(Australia 1970 – )
75.6 x 49.9 cm image/sheet
Justene Williams’s early photographs and installations from the 1990s engaged with the mundane and everyday. They included stark realist shots of suburban places and people, and blurred, painterly shots, often the result of using the limited technology of cheap disposable cameras and the developing facilities of one-hour photo labs. As part of her process she allowed for photographic mistakes, making the transformations – the distortions, uneven light and bad focus – a strong and continuing theme. Her reflection: ‘There is no such thing as a bad picture’, typified her approach (Michael L ed 1997, ‘Photography is dead! Long live photography!’, Museum of Contemporary Art, Sydney p 36).
Williams has talked of her enjoyment of poring over photos, saying: ‘the less accurate or more amateur the camera, the better in a way.’ (Palmer D 2006, ‘Eye spy with my little eye – a gift from Justene Williams’, ‘+ plus factors’, Australian Centre for Contemporary Art, Melbourne p 58). In ‘Eye spy with my little eye’ 2006, she shared her obsession with these processes by distributing or ‘gifting’ books of her images as part of a public event, with one effect being their prompting for consideration ‘what we spend our time looking at and why’ (Palmer D ibid p 59).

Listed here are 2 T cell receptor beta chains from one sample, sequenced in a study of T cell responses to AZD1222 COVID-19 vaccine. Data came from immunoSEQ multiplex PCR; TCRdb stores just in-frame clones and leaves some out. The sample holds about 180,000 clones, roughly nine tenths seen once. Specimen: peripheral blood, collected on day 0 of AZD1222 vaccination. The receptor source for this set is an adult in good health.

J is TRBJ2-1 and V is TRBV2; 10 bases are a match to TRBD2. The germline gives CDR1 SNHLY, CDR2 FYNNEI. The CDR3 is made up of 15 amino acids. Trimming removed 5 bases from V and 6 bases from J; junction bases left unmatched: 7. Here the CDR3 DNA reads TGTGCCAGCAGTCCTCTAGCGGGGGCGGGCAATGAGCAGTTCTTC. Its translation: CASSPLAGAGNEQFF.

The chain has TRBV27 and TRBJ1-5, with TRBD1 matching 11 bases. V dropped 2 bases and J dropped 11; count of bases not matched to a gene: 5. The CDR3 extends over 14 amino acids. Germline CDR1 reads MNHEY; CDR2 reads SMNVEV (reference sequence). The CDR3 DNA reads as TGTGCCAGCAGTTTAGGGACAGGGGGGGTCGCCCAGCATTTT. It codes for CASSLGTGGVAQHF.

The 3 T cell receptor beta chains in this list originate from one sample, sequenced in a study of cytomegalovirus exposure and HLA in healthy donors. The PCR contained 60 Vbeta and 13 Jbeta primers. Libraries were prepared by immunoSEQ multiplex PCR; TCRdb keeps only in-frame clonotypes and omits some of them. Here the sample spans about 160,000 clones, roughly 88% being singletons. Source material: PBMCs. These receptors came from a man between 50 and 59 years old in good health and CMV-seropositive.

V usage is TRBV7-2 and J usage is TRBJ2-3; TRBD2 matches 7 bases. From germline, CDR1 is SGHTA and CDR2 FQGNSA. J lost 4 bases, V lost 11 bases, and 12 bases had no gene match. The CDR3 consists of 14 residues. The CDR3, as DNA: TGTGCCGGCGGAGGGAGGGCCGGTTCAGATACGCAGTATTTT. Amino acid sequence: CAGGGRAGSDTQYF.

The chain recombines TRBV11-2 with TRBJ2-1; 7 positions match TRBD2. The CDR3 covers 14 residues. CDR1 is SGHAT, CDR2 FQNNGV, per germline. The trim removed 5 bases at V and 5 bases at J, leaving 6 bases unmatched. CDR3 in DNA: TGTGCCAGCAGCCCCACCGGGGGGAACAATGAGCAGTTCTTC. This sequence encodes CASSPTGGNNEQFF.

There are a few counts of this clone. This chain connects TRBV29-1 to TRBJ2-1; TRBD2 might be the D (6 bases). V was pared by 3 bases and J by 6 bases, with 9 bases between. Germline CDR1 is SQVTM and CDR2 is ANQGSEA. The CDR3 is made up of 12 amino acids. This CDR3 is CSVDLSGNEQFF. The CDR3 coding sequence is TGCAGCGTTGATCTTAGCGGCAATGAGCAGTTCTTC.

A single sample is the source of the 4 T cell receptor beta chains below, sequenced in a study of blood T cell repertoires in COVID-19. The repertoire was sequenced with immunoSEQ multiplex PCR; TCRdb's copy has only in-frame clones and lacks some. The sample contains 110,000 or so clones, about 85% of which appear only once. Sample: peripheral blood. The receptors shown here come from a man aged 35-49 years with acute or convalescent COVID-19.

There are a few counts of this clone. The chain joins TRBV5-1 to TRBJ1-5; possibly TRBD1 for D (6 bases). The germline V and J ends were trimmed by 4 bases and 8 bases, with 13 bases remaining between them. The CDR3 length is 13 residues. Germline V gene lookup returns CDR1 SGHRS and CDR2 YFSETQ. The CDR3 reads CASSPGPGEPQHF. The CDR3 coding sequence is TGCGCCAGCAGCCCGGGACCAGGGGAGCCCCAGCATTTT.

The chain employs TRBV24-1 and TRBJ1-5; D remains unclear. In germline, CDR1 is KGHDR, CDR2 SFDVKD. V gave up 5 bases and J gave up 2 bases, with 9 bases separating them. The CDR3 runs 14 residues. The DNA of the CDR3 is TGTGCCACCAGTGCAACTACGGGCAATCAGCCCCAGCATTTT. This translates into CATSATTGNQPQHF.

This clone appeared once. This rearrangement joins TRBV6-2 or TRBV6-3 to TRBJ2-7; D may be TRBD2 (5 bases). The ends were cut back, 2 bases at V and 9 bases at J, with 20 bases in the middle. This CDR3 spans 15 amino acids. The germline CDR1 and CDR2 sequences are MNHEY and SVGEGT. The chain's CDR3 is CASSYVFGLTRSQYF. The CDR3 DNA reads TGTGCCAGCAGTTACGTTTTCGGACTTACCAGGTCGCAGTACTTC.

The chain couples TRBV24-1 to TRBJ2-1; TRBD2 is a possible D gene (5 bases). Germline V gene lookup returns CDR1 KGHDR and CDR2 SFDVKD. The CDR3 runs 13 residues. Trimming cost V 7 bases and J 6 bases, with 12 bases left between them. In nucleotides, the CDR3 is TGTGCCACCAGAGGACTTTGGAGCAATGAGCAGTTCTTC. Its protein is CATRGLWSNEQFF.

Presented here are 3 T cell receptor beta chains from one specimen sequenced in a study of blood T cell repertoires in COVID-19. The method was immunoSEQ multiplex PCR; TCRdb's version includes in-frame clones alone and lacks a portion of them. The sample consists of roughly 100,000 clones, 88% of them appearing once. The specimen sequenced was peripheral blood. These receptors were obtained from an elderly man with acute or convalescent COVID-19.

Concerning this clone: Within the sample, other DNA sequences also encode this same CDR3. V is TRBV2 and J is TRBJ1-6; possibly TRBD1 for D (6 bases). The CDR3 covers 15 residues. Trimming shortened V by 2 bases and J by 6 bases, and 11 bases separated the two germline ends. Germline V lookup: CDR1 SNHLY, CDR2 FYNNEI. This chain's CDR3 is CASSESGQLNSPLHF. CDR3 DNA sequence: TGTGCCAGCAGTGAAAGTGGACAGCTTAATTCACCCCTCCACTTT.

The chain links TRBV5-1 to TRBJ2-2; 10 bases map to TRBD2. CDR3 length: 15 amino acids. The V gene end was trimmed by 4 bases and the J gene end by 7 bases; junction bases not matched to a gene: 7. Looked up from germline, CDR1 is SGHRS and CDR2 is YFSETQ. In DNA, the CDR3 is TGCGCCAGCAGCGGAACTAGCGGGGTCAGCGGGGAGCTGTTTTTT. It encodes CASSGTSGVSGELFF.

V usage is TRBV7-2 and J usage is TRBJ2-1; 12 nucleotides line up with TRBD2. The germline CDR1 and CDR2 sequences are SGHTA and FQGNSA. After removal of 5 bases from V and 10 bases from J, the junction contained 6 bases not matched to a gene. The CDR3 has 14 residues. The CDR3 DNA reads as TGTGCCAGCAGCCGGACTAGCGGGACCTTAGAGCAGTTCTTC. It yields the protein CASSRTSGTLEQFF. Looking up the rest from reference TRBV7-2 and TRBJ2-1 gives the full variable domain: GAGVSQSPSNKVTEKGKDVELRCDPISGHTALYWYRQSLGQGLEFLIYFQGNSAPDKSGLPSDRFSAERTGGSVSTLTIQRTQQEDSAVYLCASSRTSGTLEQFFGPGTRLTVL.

‘Bunny boy 5’ and ‘13’ are from a series of 13 unique photographs of a man, made-up, partly costumed and performing for the camera. Alternately mock and serious, his masculinity is in uneasy relationship to his attire. He appears, in his soft pink ears, painted face and nails and with arms crossed, to exude a resigned pathos, sadly self-aware in his half-dressed state of the complexities of identity and its sometimes problematic processes of construction, negotiation and performance. In its symbolism the bunny costume is often associated with a highly sexualised objectification of femininity, however here the signs are less clear. Bunny boy’s makeshift costume and vulnerable pose highlights an uncertain embrace of identity. His obvious ambivalence, particularly between a seemingly dumb acceptance and considered intention is strongly engaging; a dynamic which also marks the wider processes of Williams’s work in more recent times.
Bruce James (Editor), Photofile 52, Sydney, Dec 1997, 30-31.
Loveart: the Love collection, Casula Powerhouse Arts Centre & Liverpool Regional Museum, Casula, 03 Dec 2010–20 Feb 2011